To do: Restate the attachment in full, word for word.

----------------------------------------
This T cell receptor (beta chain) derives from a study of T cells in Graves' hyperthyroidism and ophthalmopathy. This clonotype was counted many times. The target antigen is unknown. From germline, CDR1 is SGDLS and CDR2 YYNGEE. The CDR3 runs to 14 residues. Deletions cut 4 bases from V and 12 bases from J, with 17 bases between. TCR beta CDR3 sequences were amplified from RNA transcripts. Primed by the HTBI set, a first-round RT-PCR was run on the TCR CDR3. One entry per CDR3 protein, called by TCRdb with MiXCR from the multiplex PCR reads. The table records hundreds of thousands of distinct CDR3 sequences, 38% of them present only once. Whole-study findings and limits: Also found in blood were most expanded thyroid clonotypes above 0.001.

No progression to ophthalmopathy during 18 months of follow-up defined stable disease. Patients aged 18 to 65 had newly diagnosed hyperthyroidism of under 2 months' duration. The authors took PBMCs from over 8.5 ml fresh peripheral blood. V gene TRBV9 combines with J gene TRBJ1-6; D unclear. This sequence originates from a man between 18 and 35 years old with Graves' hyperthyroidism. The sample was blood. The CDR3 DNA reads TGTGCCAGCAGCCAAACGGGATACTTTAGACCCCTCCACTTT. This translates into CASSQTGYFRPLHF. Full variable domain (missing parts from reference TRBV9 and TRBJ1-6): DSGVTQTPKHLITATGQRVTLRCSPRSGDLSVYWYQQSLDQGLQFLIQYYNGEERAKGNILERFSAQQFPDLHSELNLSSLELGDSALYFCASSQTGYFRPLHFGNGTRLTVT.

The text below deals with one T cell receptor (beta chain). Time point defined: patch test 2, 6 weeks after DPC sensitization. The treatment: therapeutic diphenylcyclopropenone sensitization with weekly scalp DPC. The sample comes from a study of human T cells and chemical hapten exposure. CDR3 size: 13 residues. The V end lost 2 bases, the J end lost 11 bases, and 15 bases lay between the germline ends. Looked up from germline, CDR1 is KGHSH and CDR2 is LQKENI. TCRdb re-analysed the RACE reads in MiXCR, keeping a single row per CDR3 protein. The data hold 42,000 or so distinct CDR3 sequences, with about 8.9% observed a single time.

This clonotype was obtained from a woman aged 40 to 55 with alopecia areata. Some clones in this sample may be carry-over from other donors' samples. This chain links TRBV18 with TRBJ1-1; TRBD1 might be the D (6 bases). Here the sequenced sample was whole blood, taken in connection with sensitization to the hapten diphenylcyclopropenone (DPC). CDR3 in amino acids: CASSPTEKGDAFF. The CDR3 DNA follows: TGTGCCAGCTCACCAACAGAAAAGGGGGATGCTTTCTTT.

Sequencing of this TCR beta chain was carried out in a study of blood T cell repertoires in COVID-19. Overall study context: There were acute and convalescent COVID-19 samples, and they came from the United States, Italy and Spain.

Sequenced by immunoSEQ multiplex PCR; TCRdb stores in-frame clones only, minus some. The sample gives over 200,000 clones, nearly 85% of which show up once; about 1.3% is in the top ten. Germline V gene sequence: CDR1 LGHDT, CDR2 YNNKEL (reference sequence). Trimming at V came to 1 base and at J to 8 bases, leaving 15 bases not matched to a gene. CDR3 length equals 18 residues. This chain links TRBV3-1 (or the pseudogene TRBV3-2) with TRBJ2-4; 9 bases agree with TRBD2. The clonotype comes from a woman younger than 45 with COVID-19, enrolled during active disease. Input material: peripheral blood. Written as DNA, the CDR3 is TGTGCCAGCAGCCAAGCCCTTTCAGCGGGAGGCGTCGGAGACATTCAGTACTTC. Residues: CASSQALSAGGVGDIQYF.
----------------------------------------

This T cell receptor (beta chain) derives from a study of T cells in Graves' hyperthyroidism and ophthalmopathy. This clonotype was counted many times. The target antigen is unknown. From germline, CDR1 is SGDLS and CDR2 YYNGEE. The CDR3 runs to 14 residues. Deletions cut 4 bases from V and 12 bases from J, with 17 bases between. TCR beta CDR3 sequences were amplified from RNA transcripts. Primed by the HTBI set, a first-round RT-PCR was run on the TCR CDR3. One entry per CDR3 protein, called by TCRdb with MiXCR from the multiplex PCR reads. The table records hundreds of thousands of distinct CDR3 sequences, 38% of them present only once. Whole-study findings and limits: Also found in blood were most expanded thyroid clonotypes above 0.001.

No progression to ophthalmopathy during 18 months of follow-up defined stable disease. Patients aged 18 to 65 had newly diagnosed hyperthyroidism of under 2 months' duration. The authors took PBMCs from over 8.5 ml fresh peripheral blood. V gene TRBV9 combines with J gene TRBJ1-6; D unclear. This sequence originates from a man between 18 and 35 years old with Graves' hyperthyroidism. The sample was blood. The CDR3 DNA reads TGTGCCAGCAGCCAAACGGGATACTTTAGACCCCTCCACTTT. This translates into CASSQTGYFRPLHF. Full variable domain (missing parts from reference TRBV9 and TRBJ1-6): DSGVTQTPKHLITATGQRVTLRCSPRSGDLSVYWYQQSLDQGLQFLIQYYNGEERAKGNILERFSAQQFPDLHSELNLSSLELGDSALYFCASSQTGYFRPLHFGNGTRLTVT.

The text below deals with one T cell receptor (beta chain). Time point defined: patch test 2, 6 weeks after DPC sensitization. The treatment: therapeutic diphenylcyclopropenone sensitization with weekly scalp DPC. The sample comes from a study of human T cells and chemical hapten exposure. CDR3 size: 13 residues. The V end lost 2 bases, the J end lost 11 bases, and 15 bases lay between the germline ends. Looked up from germline, CDR1 is KGHSH and CDR2 is LQKENI. TCRdb re-analysed the RACE reads in MiXCR, keeping a single row per CDR3 protein. The data hold 42,000 or so distinct CDR3 sequences, with about 8.9% observed a single time.

This clonotype was obtained from a woman aged 40 to 55 with alopecia areata. Some clones in this sample may be carry-over from other donors' samples. This chain links TRBV18 with TRBJ1-1; TRBD1 might be the D (6 bases). Here the sequenced sample was whole blood, taken in connection with sensitization to the hapten diphenylcyclopropenone (DPC). CDR3 in amino acids: CASSPTEKGDAFF. The CDR3 DNA follows: TGTGCCAGCTCACCAACAGAAAAGGGGGATGCTTTCTTT.

Sequencing of this TCR beta chain was carried out in a study of blood T cell repertoires in COVID-19. Overall study context: There were acute and convalescent COVID-19 samples, and they came from the United States, Italy and Spain.

Sequenced by immunoSEQ multiplex PCR; TCRdb stores in-frame clones only, minus some. The sample gives over 200,000 clones, nearly 85% of which show up once; about 1.3% is in the top ten. Germline V gene sequence: CDR1 LGHDT, CDR2 YNNKEL (reference sequence). Trimming at V came to 1 base and at J to 8 bases, leaving 15 bases not matched to a gene. CDR3 length equals 18 residues. This chain links TRBV3-1 (or the pseudogene TRBV3-2) with TRBJ2-4; 9 bases agree with TRBD2. The clonotype comes from a woman younger than 45 with COVID-19, enrolled during active disease. Input material: peripheral blood. Written as DNA, the CDR3 is TGTGCCAGCAGCCAAGCCCTTTCAGCGGGAGGCGTCGGAGACATTCAGTACTTC. Residues: CASSQALSAGGVGDIQYF.